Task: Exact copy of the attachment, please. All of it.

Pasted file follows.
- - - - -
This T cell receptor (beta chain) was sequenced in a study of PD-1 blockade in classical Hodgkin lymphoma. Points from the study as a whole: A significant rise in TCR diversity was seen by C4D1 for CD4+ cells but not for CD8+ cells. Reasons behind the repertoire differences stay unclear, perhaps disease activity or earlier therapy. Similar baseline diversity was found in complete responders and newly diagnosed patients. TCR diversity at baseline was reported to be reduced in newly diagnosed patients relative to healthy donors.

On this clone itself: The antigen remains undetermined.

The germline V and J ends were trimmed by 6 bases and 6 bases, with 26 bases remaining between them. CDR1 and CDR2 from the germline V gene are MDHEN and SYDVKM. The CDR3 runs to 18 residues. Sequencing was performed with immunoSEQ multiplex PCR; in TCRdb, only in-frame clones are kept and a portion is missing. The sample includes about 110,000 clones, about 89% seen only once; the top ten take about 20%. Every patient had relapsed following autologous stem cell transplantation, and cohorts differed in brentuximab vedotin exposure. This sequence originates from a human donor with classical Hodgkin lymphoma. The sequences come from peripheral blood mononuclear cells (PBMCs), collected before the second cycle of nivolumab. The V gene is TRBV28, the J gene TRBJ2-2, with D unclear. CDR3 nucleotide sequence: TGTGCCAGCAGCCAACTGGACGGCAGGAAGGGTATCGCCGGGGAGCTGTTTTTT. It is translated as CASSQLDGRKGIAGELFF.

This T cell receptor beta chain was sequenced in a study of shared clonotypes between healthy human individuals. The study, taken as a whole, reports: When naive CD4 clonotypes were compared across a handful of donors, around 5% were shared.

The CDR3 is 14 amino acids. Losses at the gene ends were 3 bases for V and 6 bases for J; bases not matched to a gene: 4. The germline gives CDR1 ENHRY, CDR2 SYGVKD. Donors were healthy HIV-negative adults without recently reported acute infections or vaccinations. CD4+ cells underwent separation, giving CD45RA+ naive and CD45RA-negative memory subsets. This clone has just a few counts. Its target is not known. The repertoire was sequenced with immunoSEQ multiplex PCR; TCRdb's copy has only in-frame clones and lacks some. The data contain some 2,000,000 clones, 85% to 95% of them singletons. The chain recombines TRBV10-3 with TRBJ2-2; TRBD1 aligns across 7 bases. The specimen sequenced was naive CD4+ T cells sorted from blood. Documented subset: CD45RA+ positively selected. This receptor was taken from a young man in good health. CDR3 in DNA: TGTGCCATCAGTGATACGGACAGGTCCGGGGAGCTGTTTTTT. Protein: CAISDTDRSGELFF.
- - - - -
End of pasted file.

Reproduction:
This T cell receptor (beta chain) was sequenced in a study of PD-1 blockade in classical Hodgkin lymphoma. Points from the study as a whole: A significant rise in TCR diversity was seen by C4D1 for CD4+ cells but not for CD8+ cells. Reasons behind the repertoire differences stay unclear, perhaps disease activity or earlier therapy. Similar baseline diversity was found in complete responders and newly diagnosed patients. TCR diversity at baseline was reported to be reduced in newly diagnosed patients relative to healthy donors.

On this clone itself: The antigen remains undetermined.

The germline V and J ends were trimmed by 6 bases and 6 bases, with 26 bases remaining between them. CDR1 and CDR2 from the germline V gene are MDHEN and SYDVKM. The CDR3 runs to 18 residues. Sequencing was performed with immunoSEQ multiplex PCR; in TCRdb, only in-frame clones are kept and a portion is missing. The sample includes about 110,000 clones, about 89% seen only once; the top ten take about 20%. Every patient had relapsed following autologous stem cell transplantation, and cohorts differed in brentuximab vedotin exposure. This sequence originates from a human donor with classical Hodgkin lymphoma. The sequences come from peripheral blood mononuclear cells (PBMCs), collected before the second cycle of nivolumab. The V gene is TRBV28, the J gene TRBJ2-2, with D unclear. CDR3 nucleotide sequence: TGTGCCAGCAGCCAACTGGACGGCAGGAAGGGTATCGCCGGGGAGCTGTTTTTT. It is translated as CASSQLDGRKGIAGELFF.

This T cell receptor beta chain was sequenced in a study of shared clonotypes between healthy human individuals. The study, taken as a whole, reports: When naive CD4 clonotypes were compared across a handful of donors, around 5% were shared.

The CDR3 is 14 amino acids. Losses at the gene ends were 3 bases for V and 6 bases for J; bases not matched to a gene: 4. The germline gives CDR1 ENHRY, CDR2 SYGVKD. Donors were healthy HIV-negative adults without recently reported acute infections or vaccinations. CD4+ cells underwent separation, giving CD45RA+ naive and CD45RA-negative memory subsets. This clone has just a few counts. Its target is not known. The repertoire was sequenced with immunoSEQ multiplex PCR; TCRdb's copy has only in-frame clones and lacks some. The data contain some 2,000,000 clones, 85% to 95% of them singletons. The chain recombines TRBV10-3 with TRBJ2-2; TRBD1 aligns across 7 bases. The specimen sequenced was naive CD4+ T cells sorted from blood. Documented subset: CD45RA+ positively selected. This receptor was taken from a young man in good health. CDR3 in DNA: TGTGCCATCAGTGATACGGACAGGTCCGGGGAGCTGTTTTTT. Protein: CAISDTDRSGELFF.